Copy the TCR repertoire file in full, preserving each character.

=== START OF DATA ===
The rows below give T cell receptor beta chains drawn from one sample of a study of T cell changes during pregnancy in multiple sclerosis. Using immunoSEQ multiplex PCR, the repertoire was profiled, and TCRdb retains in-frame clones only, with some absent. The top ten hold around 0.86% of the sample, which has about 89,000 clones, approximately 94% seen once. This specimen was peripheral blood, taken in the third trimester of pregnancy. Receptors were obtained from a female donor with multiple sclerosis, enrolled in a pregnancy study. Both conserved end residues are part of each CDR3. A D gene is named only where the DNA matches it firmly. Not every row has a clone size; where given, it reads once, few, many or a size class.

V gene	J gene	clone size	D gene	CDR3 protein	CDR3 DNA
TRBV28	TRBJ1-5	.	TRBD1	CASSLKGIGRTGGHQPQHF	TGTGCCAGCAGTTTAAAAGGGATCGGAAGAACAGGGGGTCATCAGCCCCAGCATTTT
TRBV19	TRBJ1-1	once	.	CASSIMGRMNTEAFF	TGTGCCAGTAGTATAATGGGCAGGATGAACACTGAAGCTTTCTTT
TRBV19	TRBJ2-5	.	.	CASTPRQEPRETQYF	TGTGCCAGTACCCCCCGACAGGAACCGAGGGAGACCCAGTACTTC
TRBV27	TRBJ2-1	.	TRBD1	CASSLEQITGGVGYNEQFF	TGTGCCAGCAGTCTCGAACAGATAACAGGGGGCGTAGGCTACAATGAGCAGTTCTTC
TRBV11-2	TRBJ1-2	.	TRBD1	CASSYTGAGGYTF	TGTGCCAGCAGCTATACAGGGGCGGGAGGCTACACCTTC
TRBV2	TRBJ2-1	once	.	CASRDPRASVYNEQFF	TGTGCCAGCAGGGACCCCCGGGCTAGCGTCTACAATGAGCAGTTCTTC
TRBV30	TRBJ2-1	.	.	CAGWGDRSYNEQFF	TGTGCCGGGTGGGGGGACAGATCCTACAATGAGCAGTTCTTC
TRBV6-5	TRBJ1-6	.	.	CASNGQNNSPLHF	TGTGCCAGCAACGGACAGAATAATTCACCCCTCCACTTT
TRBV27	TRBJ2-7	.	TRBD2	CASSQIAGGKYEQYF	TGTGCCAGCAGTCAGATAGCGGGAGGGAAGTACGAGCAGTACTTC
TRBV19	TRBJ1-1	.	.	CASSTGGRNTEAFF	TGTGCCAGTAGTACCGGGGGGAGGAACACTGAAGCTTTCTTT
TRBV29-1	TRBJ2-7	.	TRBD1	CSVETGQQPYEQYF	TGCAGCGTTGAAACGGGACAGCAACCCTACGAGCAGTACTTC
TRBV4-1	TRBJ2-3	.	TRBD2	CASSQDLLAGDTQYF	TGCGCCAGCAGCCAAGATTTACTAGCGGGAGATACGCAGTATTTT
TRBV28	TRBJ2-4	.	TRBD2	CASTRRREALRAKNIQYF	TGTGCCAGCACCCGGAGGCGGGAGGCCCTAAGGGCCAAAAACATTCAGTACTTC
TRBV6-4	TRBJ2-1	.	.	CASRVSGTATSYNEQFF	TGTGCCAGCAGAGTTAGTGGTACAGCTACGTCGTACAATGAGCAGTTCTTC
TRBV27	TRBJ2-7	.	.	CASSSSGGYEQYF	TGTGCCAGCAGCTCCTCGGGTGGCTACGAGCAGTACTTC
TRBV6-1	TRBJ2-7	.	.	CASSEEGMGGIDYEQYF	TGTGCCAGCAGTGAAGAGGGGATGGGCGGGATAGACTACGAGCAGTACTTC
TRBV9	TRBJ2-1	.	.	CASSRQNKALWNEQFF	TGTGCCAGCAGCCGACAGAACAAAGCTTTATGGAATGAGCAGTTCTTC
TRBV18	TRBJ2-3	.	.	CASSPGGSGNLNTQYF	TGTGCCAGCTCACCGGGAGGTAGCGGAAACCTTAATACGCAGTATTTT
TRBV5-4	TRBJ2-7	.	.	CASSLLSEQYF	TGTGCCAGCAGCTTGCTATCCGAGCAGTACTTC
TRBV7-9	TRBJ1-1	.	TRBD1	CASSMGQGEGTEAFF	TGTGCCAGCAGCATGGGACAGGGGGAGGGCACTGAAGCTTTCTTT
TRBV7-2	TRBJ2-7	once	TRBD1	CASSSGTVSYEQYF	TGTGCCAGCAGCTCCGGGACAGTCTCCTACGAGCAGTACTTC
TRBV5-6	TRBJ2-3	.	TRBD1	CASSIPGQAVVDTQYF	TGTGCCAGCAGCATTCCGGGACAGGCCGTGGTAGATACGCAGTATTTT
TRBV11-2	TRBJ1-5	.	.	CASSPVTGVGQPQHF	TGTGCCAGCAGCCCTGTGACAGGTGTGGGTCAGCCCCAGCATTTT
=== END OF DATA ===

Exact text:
The rows below give T cell receptor beta chains drawn from one sample of a study of T cell changes during pregnancy in multiple sclerosis. Using immunoSEQ multiplex PCR, the repertoire was profiled, and TCRdb retains in-frame clones only, with some absent. The top ten hold around 0.86% of the sample, which has about 89,000 clones, approximately 94% seen once. This specimen was peripheral blood, taken in the third trimester of pregnancy. Receptors were obtained from a female donor with multiple sclerosis, enrolled in a pregnancy study. Both conserved end residues are part of each CDR3. A D gene is named only where the DNA matches it firmly. Not every row has a clone size; where given, it reads once, few, many or a size class.

V gene	J gene	clone size	D gene	CDR3 protein	CDR3 DNA
TRBV28	TRBJ1-5	.	TRBD1	CASSLKGIGRTGGHQPQHF	TGTGCCAGCAGTTTAAAAGGGATCGGAAGAACAGGGGGTCATCAGCCCCAGCATTTT
TRBV19	TRBJ1-1	once	.	CASSIMGRMNTEAFF	TGTGCCAGTAGTATAATGGGCAGGATGAACACTGAAGCTTTCTTT
TRBV19	TRBJ2-5	.	.	CASTPRQEPRETQYF	TGTGCCAGTACCCCCCGACAGGAACCGAGGGAGACCCAGTACTTC
TRBV27	TRBJ2-1	.	TRBD1	CASSLEQITGGVGYNEQFF	TGTGCCAGCAGTCTCGAACAGATAACAGGGGGCGTAGGCTACAATGAGCAGTTCTTC
TRBV11-2	TRBJ1-2	.	TRBD1	CASSYTGAGGYTF	TGTGCCAGCAGCTATACAGGGGCGGGAGGCTACACCTTC
TRBV2	TRBJ2-1	once	.	CASRDPRASVYNEQFF	TGTGCCAGCAGGGACCCCCGGGCTAGCGTCTACAATGAGCAGTTCTTC
TRBV30	TRBJ2-1	.	.	CAGWGDRSYNEQFF	TGTGCCGGGTGGGGGGACAGATCCTACAATGAGCAGTTCTTC
TRBV6-5	TRBJ1-6	.	.	CASNGQNNSPLHF	TGTGCCAGCAACGGACAGAATAATTCACCCCTCCACTTT
TRBV27	TRBJ2-7	.	TRBD2	CASSQIAGGKYEQYF	TGTGCCAGCAGTCAGATAGCGGGAGGGAAGTACGAGCAGTACTTC
TRBV19	TRBJ1-1	.	.	CASSTGGRNTEAFF	TGTGCCAGTAGTACCGGGGGGAGGAACACTGAAGCTTTCTTT
TRBV29-1	TRBJ2-7	.	TRBD1	CSVETGQQPYEQYF	TGCAGCGTTGAAACGGGACAGCAACCCTACGAGCAGTACTTC
TRBV4-1	TRBJ2-3	.	TRBD2	CASSQDLLAGDTQYF	TGCGCCAGCAGCCAAGATTTACTAGCGGGAGATACGCAGTATTTT
TRBV28	TRBJ2-4	.	TRBD2	CASTRRREALRAKNIQYF	TGTGCCAGCACCCGGAGGCGGGAGGCCCTAAGGGCCAAAAACATTCAGTACTTC
TRBV6-4	TRBJ2-1	.	.	CASRVSGTATSYNEQFF	TGTGCCAGCAGAGTTAGTGGTACAGCTACGTCGTACAATGAGCAGTTCTTC
TRBV27	TRBJ2-7	.	.	CASSSSGGYEQYF	TGTGCCAGCAGCTCCTCGGGTGGCTACGAGCAGTACTTC
TRBV6-1	TRBJ2-7	.	.	CASSEEGMGGIDYEQYF	TGTGCCAGCAGTGAAGAGGGGATGGGCGGGATAGACTACGAGCAGTACTTC
TRBV9	TRBJ2-1	.	.	CASSRQNKALWNEQFF	TGTGCCAGCAGCCGACAGAACAAAGCTTTATGGAATGAGCAGTTCTTC
TRBV18	TRBJ2-3	.	.	CASSPGGSGNLNTQYF	TGTGCCAGCTCACCGGGAGGTAGCGGAAACCTTAATACGCAGTATTTT
TRBV5-4	TRBJ2-7	.	.	CASSLLSEQYF	TGTGCCAGCAGCTTGCTATCCGAGCAGTACTTC
TRBV7-9	TRBJ1-1	.	TRBD1	CASSMGQGEGTEAFF	TGTGCCAGCAGCATGGGACAGGGGGAGGGCACTGAAGCTTTCTTT
TRBV7-2	TRBJ2-7	once	TRBD1	CASSSGTVSYEQYF	TGTGCCAGCAGCTCCGGGACAGTCTCCTACGAGCAGTACTTC
TRBV5-6	TRBJ2-3	.	TRBD1	CASSIPGQAVVDTQYF	TGTGCCAGCAGCATTCCGGGACAGGCCGTGGTAGATACGCAGTATTTT
TRBV11-2	TRBJ1-5	.	.	CASSPVTGVGQPQHF	TGTGCCAGCAGCCCTGTGACAGGTGTGGGTCAGCCCCAGCATTTT